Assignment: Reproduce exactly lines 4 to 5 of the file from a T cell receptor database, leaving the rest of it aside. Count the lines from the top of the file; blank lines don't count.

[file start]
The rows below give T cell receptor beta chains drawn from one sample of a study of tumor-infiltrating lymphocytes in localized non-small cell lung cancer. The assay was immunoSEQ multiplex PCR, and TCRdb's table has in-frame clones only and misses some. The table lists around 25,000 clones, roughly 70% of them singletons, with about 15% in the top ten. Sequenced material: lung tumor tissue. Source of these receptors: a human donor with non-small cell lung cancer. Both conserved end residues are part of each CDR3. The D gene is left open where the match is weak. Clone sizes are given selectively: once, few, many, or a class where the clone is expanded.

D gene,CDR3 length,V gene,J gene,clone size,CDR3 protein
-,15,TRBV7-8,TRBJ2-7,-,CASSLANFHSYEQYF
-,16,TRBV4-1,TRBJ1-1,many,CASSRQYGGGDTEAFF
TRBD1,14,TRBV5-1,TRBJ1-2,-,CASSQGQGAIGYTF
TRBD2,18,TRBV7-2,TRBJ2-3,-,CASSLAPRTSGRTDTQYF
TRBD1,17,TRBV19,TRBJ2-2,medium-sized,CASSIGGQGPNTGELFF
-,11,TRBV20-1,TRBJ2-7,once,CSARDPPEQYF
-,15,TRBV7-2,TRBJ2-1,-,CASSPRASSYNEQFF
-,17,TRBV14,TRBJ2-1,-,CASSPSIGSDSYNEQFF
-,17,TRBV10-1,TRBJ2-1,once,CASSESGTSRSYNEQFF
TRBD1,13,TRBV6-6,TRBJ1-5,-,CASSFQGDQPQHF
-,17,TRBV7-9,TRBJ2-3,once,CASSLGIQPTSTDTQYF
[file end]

-,16,TRBV4-1,TRBJ1-1,many,CASSRQYGGGDTEAFF
TRBD1,14,TRBV5-1,TRBJ1-2,-,CASSQGQGAIGYTF